Roquebrun, Tarn, France

I was lucky to pay a fleeting visit to this green and rocky place last week, the weather was surprisingly warm, perhaps too hot for a 3 hour trek up the Gorge D’Heric but the scenery was certainly photogenic.

Bridge over the Orb
Sunday swimming in the Orb, below the bridge in Roquebrun. I think maybe something was being cooked up on a barbecue too.
Roquebrun
The little hill town of Roquebrun with its protecting castle which has views both up and down the river Orb
Pinks
The fertile flat land that floods in winter is well used and tended, growing everything from cabbages to mulberry trees, pinks to leeks
Portager
The river Orb flows between the rows of trees in the distance.
kids
Messing about in the river
Gorge d"Heric
Gorges d’Heric. – I just happened to be passing when this guy was trying to impress his girlfriend by throwing a big boulder into the river. She honestly couldn’t have cared less!
Gorges
Afternoon sunlight just hitting the edges of the trees on our way down from the top.
splash
Trying to catch the splash as my friend throws stones into the pool.
Grey rock
most of the fallen rocks were yellow brown but this enormous one was blue grey, been there a long time judging by the smoothed contours.
River Orb
Back down by the river Orb, perfect afternoon sunlight picking up the green of the leaves.

 

Figures of Eight Sides – after more cutting into the block

I have printed from this block in a few different colour variations but I think this dark blue/black is my favourite so far. I am going to try a dull brickish red too I think. And I might do some more cutting.

I have in mind to cut some more of the shapes out, deeply enough to fit in a shape made from copper sheet. Copper is beautiful when it’s highly polished but it ages really well too, gaining depth and variation ofcolour. In fact if you heat it, the surface develops amazing tones where a flame has licked it. Details to come . . .

Figures of Eight Sides

I cut the design in plywood and printed several versions of this yesterday. I am going to make a much paler print, then make another cut block with straight cuts which I can then over print in a dark colour.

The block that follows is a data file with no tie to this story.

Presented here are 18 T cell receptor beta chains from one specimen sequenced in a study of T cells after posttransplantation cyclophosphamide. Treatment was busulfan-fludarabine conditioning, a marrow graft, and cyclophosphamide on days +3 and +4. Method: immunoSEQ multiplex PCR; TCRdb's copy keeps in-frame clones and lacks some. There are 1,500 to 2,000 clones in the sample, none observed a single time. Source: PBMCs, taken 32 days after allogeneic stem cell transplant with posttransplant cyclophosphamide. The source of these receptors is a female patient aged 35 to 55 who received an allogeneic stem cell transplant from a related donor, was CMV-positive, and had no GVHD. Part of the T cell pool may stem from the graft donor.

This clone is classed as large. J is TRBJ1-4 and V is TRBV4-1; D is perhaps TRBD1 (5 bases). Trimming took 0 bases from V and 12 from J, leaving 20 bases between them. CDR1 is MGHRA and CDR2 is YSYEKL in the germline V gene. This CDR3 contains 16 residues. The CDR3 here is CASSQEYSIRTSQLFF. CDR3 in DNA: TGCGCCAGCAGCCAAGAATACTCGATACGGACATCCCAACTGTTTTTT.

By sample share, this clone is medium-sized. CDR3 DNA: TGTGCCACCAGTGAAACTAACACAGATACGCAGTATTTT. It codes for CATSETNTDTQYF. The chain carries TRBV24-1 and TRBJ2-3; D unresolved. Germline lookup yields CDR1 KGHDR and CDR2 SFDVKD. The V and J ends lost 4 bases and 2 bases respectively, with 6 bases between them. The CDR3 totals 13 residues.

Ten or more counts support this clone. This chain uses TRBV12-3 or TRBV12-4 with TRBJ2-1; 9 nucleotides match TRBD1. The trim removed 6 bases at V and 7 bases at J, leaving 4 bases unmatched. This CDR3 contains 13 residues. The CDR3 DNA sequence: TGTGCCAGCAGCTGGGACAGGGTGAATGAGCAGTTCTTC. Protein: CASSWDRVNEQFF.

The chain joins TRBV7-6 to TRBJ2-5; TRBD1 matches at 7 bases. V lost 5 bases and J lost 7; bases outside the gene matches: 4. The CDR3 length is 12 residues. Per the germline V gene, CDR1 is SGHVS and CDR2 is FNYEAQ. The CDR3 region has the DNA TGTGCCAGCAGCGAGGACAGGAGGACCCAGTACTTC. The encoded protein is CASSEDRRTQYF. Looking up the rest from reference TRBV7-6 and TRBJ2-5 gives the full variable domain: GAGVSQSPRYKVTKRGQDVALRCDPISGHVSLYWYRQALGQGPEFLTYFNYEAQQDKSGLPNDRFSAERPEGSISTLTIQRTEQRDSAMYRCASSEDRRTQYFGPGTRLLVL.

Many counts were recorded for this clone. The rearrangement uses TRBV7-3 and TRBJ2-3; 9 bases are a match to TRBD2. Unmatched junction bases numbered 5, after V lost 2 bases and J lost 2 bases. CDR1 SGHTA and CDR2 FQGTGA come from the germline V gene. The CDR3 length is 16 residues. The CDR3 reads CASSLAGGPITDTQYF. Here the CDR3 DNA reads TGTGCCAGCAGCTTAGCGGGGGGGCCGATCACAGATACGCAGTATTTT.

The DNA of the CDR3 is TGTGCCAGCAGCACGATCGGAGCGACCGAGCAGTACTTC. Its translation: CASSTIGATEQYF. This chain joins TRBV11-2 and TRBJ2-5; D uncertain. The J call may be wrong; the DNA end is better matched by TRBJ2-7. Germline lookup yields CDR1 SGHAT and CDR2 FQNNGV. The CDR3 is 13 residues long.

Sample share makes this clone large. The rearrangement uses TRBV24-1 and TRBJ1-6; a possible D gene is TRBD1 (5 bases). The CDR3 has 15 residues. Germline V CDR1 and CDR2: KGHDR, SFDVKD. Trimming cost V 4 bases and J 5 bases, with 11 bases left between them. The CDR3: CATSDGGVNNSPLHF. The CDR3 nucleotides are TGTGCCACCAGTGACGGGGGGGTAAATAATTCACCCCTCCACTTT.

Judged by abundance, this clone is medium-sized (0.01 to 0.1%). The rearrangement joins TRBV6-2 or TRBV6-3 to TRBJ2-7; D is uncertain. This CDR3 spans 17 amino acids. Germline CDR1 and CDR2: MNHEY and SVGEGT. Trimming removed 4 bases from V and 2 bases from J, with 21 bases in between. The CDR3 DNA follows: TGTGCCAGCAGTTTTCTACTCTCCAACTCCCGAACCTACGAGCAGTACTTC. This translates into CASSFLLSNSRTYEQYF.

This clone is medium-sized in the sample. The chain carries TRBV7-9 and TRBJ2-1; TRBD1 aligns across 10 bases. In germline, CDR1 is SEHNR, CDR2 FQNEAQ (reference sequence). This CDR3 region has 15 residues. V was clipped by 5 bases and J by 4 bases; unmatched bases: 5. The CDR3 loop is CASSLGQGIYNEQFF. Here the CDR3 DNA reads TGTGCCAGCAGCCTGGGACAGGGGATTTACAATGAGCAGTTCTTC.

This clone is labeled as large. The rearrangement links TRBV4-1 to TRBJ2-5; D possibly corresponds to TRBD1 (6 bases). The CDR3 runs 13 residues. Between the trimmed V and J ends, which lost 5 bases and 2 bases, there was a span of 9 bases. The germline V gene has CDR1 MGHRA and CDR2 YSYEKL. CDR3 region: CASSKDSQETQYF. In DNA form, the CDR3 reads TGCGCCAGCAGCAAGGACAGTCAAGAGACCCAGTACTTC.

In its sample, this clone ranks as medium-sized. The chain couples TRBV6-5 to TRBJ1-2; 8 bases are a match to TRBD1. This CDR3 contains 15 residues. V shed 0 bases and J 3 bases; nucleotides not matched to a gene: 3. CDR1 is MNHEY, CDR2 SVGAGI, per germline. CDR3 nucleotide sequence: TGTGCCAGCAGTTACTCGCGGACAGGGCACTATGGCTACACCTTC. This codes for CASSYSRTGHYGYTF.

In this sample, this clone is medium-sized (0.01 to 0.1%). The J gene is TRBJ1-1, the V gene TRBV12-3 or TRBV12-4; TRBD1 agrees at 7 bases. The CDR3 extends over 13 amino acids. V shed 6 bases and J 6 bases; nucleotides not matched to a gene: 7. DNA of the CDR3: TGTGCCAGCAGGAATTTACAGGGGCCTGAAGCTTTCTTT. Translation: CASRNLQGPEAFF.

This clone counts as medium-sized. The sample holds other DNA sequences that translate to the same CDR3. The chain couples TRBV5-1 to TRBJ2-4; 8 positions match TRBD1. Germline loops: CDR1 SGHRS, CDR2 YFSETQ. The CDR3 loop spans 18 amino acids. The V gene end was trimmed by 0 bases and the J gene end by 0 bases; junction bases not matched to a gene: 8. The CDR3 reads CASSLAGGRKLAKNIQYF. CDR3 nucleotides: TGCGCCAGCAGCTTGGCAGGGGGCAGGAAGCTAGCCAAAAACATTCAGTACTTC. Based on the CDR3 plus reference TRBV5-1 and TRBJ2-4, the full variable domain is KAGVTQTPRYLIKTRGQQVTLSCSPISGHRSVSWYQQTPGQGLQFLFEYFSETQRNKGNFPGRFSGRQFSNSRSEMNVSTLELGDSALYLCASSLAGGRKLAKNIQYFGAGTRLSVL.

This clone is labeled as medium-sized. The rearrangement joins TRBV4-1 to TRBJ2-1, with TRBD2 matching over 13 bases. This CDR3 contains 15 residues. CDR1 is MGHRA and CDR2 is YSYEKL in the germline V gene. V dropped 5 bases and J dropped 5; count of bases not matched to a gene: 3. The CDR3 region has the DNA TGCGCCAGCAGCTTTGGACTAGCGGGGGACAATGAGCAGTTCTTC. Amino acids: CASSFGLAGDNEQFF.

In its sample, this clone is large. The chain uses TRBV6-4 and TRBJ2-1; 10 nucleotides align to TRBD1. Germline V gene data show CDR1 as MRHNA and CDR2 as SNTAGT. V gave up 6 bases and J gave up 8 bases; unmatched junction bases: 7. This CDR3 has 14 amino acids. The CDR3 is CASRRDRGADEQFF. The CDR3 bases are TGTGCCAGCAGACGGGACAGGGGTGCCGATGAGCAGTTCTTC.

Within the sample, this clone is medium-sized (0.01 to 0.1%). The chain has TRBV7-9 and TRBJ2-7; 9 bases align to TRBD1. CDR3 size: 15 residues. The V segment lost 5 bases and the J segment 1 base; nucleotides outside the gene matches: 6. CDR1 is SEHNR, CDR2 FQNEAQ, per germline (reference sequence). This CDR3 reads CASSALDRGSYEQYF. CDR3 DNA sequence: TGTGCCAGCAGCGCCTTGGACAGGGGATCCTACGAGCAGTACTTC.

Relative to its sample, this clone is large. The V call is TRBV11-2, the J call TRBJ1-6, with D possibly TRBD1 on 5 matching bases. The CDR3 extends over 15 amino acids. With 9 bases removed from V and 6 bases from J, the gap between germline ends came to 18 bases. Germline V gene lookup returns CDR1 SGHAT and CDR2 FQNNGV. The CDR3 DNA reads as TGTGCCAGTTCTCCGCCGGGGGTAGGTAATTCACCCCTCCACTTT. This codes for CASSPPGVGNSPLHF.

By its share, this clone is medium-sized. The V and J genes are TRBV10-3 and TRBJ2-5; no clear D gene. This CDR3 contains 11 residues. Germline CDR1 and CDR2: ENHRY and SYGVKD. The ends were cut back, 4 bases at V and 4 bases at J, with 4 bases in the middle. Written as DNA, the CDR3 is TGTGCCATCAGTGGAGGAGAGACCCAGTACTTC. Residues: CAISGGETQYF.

IMG_4452

The woodcut block after printing, it now needs to be washed to clear the build up of ink in the incised lines.

Tumbling Blocks Woodcut

I made this block back in my studio after the course run by Jonathan Ashworth, at The London Print Studio.

I really enjoyed the cutting part, but I have to say I find the print process more challenging. I seem to get ink in all the wrong places. I have not yet made a two colour version of this block. I may cut some more wood away and do some more prints.

I have used the block with various colours and right now I love the block itself, I have inked in the places where the wood has been cut away, the other colours are  the remains of past imprints.

Tumbling Blocks Woodcut Block

I have still not properly mastered the skill required to make a good print, there are lots of ways of pressing the paper onto the block, probably the best is by using a professional press but they are expensive. There are lots of smaller cheaper presses on the market or available for ad hoc use at various print studios.

 

The options for independent studios is to use a hard rubber roller, a barren, or the back of a spoon. These all require a certain amount of time, the spoon method takes the longest. I have discovered by watching  helpful videos on You Tube, that it is possible to lift the paper, One end at a time, to scrutinise the progress of the print, so you can go back over any inadequately pressed areas.

These prints below are not in any particular order apart from the first, which I made before cutting lines across some faces of the block.

woodcut
First Print
woodcut print
Here I didn’t pay close enough attention to how I was preparing the block and got ink where it shouldn’t have been. Also I failed to adequately press the paper in the lower right corner, hence the missing edge.
woodcut print
Here too I failed to press the paper down adequately, Of course once you’ve pulled the paper off the block, it is impossible to place it down again accurately enough to make up for mistakes.